Teacher Professional Development in Papua, Indonesia

Year: 2015

Author: Donnison, Sharn, Christie, Michael

Type of paper: Abstract refereed

Abstract:
In this paper we report on research carried out as part of a large scale project funded by the Australian Government Department of Foreign Affairs and Trade (DFAT) through the Government Partnerships for Development (GPFD) funding stream. This ongoing project is aimed at increasing the education capacity of early childhood teachers, primary school teachers, principals and teacher educators in Papua, Indonesia and is a partnership project with Australian Aid, the Papuan Provincial Government and the University of the Sunshine Coast. Our contribution to the project focusses on the professional development of primary school teachers and was undertaken in Jayapura, Papua province on two separate occasions. In the first 12 day workshop we provided master coach training to 40 Papuan senior primary school teachers who then assisted with the second 10 day workshop that provided professional development in curriculum design and implementation, pedagogy, assessment and resource development for 100 primary teachers at different stages of their careers.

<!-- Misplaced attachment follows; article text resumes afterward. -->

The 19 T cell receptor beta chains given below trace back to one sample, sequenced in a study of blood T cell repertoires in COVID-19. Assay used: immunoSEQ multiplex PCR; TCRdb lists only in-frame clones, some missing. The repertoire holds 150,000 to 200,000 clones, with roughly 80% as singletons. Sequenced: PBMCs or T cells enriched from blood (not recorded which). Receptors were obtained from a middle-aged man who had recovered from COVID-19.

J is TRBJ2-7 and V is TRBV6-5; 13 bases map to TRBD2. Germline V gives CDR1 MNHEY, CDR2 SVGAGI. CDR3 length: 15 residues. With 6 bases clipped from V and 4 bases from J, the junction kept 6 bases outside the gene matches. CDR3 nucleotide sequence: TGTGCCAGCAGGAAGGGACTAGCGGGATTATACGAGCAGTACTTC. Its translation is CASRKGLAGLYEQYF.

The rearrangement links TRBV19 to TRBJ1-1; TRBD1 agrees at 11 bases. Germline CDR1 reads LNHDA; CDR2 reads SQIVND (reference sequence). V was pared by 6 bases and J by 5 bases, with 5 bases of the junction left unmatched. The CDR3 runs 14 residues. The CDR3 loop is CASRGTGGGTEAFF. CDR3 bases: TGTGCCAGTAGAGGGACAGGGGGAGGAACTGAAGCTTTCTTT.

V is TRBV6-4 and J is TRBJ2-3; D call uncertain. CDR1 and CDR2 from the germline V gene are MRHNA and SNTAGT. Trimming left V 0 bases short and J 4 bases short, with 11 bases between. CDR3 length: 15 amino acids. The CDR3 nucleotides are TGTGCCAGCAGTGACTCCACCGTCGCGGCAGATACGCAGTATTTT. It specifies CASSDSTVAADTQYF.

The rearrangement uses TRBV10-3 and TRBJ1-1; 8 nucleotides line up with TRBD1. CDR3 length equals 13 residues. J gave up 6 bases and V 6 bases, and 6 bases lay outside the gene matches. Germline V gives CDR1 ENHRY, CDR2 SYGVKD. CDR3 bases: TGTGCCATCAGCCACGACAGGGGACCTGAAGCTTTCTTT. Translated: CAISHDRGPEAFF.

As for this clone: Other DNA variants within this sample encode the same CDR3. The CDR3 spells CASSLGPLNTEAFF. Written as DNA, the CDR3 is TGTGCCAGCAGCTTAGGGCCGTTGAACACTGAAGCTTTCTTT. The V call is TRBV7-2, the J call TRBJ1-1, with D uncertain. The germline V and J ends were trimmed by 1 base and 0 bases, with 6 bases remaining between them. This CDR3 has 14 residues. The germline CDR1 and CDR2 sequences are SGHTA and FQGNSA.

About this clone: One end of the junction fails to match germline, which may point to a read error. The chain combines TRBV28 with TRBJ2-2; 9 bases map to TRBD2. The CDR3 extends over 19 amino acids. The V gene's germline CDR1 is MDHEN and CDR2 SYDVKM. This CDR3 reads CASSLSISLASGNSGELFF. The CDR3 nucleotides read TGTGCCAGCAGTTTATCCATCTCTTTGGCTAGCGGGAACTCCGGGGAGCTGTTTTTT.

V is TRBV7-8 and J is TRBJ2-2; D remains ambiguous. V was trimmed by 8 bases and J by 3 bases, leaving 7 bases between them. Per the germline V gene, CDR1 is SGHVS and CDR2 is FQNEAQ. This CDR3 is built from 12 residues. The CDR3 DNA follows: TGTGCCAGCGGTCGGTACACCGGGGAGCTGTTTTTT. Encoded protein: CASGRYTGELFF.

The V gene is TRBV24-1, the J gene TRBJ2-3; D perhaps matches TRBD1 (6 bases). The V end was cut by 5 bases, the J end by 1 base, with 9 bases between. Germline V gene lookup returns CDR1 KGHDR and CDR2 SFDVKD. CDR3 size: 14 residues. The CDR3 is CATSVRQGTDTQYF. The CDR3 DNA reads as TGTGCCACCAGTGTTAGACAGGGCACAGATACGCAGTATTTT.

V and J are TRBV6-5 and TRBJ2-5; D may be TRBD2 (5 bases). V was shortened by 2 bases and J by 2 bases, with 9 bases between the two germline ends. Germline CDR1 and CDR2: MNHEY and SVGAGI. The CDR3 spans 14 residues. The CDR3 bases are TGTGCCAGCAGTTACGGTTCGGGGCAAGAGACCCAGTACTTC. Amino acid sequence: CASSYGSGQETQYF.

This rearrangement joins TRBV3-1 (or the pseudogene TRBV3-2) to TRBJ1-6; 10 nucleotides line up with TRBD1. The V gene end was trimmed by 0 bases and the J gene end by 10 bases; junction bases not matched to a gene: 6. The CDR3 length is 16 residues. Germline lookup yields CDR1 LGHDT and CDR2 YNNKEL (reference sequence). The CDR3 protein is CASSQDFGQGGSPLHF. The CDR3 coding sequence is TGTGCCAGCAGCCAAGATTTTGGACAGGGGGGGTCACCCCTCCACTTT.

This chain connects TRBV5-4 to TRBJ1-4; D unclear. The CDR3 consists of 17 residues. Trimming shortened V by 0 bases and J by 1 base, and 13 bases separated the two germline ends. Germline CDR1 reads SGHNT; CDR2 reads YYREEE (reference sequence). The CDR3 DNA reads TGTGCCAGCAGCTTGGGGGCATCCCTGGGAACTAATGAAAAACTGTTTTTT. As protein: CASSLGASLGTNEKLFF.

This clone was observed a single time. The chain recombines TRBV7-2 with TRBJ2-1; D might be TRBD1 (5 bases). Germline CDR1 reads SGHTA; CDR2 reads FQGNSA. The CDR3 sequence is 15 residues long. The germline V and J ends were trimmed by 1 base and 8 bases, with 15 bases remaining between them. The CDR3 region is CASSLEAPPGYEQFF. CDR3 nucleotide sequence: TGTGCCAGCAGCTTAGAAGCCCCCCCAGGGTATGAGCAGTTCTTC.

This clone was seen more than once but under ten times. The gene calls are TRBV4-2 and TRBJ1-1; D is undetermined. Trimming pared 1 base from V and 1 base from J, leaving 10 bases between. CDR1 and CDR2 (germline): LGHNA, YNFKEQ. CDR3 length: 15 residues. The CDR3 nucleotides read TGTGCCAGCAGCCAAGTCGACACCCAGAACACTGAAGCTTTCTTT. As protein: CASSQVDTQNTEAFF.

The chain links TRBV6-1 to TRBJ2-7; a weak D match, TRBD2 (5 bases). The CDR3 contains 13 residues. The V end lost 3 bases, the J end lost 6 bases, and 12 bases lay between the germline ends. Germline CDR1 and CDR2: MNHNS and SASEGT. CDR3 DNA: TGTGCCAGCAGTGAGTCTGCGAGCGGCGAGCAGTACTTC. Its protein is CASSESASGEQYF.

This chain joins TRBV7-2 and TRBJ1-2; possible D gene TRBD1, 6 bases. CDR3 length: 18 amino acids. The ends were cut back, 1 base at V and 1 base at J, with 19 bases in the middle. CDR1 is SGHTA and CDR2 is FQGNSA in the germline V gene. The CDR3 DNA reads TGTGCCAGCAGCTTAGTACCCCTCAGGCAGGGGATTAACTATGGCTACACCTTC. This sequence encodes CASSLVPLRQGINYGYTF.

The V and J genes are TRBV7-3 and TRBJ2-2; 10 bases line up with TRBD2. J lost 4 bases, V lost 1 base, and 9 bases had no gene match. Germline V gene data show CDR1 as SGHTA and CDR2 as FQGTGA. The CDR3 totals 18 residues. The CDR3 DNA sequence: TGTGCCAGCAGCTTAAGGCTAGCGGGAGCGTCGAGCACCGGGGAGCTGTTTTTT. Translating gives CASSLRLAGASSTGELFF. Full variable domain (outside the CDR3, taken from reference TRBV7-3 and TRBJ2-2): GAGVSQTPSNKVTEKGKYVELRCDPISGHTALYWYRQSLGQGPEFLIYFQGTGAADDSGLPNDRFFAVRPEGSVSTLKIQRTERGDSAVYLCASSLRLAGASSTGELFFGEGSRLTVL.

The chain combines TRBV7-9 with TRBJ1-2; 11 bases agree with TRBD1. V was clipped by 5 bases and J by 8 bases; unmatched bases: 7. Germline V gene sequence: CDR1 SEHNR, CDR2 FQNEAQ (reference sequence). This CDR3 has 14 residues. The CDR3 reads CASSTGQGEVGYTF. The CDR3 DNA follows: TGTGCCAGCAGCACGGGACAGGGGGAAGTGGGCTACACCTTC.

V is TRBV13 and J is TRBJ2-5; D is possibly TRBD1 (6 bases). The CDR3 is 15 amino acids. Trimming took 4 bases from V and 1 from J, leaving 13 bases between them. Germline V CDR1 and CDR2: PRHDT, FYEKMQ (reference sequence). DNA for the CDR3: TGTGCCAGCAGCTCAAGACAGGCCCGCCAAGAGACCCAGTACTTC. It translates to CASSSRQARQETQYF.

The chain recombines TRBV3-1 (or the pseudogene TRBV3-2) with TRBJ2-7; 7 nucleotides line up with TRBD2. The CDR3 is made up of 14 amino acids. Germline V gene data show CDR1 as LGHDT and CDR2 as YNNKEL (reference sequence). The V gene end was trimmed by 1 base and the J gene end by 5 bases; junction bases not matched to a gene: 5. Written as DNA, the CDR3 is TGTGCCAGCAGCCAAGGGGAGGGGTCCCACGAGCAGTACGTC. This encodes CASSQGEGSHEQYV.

We have used a modified form of the Most Significant Change (MSC) methodology to determine to what extent the professional development program helped change the Papuan primary teachers’ educational knowledge and skills and their attitudes towards their teaching and their professional roles. Unlike other methodologies used in educational development projects MSC endeavors to capture what the recipients think have been the most significant results of the project. Captured in the form of stories, participants identify why, when and how they have changed in their professional attitudes, thoughts and actions. The project participants filled out pre and post surveys, kept daily reflections and participated in focus groups where they shared insights about the value and appropriateness of the professional development that they had received. For this paper we have concentrated on the stories evidenced in the daily reflections. At a later stage of the overall project we will also analyze the significant stories that have emerged from the pre and post surveys and the focus groups. Analysis of the daily reflection data revealed that a clear majority of the participants felt that they had strengthened their capacity and competence to teach in what is, often, a very demanding situation.

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